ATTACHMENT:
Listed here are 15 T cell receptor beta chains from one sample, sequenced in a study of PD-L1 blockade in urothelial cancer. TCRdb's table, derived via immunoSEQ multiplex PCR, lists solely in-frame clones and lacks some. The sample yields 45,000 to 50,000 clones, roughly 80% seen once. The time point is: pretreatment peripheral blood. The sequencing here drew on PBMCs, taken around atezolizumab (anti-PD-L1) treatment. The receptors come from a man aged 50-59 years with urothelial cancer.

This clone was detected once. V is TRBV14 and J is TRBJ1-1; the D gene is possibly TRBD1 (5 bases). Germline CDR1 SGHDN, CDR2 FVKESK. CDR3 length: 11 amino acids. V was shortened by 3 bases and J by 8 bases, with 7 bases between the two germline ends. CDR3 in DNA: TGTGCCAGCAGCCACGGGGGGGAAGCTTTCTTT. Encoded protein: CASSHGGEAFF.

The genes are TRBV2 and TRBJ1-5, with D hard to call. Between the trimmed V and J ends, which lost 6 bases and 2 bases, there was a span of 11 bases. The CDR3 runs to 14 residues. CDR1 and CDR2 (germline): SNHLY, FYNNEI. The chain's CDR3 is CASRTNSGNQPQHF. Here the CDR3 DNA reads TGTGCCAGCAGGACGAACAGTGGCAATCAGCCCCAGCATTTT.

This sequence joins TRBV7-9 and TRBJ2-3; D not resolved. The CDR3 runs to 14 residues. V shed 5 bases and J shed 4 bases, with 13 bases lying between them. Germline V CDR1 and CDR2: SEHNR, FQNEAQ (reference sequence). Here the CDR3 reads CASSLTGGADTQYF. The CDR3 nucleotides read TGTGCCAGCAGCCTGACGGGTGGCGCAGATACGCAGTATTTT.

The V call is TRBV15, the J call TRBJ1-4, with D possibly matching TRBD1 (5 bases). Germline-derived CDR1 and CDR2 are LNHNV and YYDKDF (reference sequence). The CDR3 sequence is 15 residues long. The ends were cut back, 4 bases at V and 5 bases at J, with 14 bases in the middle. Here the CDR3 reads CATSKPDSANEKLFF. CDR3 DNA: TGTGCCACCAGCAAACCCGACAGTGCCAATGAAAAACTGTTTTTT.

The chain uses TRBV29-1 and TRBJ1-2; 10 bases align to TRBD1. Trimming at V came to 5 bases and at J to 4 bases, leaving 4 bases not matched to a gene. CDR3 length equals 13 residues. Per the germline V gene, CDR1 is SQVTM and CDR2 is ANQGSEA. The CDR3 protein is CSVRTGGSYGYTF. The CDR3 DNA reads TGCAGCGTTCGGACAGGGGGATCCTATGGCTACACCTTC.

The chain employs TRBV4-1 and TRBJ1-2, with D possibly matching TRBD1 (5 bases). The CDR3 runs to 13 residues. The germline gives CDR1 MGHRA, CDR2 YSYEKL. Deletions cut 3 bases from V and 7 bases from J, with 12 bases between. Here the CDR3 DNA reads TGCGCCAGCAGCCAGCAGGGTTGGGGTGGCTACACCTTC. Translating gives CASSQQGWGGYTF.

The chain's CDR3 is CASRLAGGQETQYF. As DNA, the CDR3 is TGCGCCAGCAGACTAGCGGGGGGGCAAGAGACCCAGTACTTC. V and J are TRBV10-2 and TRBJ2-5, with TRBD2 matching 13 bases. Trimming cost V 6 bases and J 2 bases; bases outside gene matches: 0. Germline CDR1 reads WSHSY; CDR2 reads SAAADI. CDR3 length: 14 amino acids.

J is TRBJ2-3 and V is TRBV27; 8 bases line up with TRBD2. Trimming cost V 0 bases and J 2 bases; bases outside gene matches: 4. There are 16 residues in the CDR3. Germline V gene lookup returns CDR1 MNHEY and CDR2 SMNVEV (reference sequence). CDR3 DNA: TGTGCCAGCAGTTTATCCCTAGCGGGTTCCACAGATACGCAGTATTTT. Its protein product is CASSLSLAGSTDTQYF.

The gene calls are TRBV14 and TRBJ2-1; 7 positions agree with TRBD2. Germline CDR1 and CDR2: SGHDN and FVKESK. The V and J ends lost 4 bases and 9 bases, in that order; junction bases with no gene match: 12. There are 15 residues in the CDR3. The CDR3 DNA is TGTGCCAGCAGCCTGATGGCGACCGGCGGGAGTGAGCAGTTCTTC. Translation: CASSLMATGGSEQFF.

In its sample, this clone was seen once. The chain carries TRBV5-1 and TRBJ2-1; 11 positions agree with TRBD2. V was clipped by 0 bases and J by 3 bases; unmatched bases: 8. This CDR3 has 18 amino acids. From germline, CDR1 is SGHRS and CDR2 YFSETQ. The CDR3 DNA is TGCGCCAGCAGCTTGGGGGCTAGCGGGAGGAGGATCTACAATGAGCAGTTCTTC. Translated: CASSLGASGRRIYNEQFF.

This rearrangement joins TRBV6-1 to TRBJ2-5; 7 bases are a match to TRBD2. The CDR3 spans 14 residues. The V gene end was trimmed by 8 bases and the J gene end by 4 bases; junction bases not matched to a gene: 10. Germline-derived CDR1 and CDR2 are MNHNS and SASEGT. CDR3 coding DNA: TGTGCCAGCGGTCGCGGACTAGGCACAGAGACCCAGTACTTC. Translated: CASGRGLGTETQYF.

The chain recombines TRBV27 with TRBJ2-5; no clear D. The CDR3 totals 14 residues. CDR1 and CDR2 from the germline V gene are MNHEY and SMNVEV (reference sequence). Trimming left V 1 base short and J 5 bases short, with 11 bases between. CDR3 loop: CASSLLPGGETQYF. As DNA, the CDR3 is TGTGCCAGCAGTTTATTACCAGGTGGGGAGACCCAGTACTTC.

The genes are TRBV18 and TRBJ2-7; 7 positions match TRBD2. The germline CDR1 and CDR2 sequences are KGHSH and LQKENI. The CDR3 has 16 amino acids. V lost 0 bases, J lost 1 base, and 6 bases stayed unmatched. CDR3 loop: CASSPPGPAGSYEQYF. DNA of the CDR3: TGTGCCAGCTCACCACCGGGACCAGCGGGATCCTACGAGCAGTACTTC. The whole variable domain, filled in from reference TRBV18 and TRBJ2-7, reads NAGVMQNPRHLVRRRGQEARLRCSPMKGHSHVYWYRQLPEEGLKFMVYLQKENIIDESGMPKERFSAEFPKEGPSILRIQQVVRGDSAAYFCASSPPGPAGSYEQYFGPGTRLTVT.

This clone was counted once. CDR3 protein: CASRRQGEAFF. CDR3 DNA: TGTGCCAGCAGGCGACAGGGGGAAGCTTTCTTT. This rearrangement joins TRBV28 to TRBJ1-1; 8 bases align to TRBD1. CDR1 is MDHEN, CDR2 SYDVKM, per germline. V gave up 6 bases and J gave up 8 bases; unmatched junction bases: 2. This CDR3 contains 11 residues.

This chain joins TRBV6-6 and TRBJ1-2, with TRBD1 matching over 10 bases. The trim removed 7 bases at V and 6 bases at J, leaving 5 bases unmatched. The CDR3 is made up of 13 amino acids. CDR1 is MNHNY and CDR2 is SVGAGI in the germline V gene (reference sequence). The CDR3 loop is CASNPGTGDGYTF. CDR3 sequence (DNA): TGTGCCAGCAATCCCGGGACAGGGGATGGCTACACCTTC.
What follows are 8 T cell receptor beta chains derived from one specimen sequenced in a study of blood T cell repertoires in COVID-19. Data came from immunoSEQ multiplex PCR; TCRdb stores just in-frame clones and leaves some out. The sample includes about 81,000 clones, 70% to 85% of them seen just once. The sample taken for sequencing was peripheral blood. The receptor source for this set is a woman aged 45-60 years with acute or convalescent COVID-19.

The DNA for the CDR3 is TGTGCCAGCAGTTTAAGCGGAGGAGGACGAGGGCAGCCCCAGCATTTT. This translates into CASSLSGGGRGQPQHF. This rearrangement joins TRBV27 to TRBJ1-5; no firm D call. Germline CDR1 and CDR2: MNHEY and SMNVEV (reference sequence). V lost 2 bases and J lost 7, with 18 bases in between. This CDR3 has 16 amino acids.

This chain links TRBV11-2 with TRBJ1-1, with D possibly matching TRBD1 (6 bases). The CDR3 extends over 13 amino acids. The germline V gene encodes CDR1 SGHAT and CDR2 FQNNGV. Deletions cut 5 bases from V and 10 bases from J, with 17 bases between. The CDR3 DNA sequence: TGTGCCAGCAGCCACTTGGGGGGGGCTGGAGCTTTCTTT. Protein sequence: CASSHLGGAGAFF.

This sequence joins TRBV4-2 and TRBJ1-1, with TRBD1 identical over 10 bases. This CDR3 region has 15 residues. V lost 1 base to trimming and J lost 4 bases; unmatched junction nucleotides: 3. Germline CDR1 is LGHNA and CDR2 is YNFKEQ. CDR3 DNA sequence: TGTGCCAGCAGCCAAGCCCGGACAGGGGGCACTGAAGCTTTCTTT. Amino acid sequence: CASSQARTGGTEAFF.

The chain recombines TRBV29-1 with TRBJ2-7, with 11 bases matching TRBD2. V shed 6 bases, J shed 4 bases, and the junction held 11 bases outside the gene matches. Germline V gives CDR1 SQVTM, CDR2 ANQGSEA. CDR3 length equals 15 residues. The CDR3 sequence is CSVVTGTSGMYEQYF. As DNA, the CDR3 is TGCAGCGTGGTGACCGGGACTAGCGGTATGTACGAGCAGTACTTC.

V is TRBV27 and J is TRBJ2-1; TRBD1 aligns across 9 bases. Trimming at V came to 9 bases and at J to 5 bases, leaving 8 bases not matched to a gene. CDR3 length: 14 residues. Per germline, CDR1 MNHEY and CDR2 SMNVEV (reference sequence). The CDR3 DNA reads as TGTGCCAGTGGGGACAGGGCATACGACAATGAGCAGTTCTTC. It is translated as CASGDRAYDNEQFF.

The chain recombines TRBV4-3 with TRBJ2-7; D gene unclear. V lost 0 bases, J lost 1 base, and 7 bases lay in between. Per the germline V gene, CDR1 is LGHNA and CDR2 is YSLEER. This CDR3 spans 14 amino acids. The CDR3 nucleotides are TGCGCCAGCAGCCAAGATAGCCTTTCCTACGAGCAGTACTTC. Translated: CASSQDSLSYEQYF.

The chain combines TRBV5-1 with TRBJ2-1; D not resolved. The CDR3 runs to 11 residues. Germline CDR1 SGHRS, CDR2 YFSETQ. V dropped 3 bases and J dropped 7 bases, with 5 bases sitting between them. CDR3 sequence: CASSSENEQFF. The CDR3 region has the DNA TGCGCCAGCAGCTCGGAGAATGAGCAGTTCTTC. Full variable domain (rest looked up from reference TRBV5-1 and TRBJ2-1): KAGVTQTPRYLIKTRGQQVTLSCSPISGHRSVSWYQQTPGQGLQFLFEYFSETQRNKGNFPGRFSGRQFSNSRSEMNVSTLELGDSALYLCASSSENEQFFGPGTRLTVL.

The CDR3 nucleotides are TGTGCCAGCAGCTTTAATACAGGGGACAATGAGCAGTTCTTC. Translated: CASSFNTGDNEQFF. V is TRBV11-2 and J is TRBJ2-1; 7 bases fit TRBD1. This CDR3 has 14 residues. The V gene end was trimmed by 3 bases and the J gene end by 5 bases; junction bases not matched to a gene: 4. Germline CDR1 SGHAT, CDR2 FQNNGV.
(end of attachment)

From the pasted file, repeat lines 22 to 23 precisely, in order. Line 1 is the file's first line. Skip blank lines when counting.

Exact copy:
V is TRBV27 and J is TRBJ2-1; TRBD1 aligns across 9 bases. Trimming at V came to 9 bases and at J to 5 bases, leaving 8 bases not matched to a gene. CDR3 length: 14 residues. Per germline, CDR1 MNHEY and CDR2 SMNVEV (reference sequence). The CDR3 DNA reads as TGTGCCAGTGGGGACAGGGCATACGACAATGAGCAGTTCTTC. It is translated as CASGDRAYDNEQFF.

The chain recombines TRBV4-3 with TRBJ2-7; D gene unclear. V lost 0 bases, J lost 1 base, and 7 bases lay in between. Per the germline V gene, CDR1 is LGHNA and CDR2 is YSLEER. This CDR3 spans 14 amino acids. The CDR3 nucleotides are TGCGCCAGCAGCCAAGATAGCCTTTCCTACGAGCAGTACTTC. Translated: CASSQDSLSYEQYF.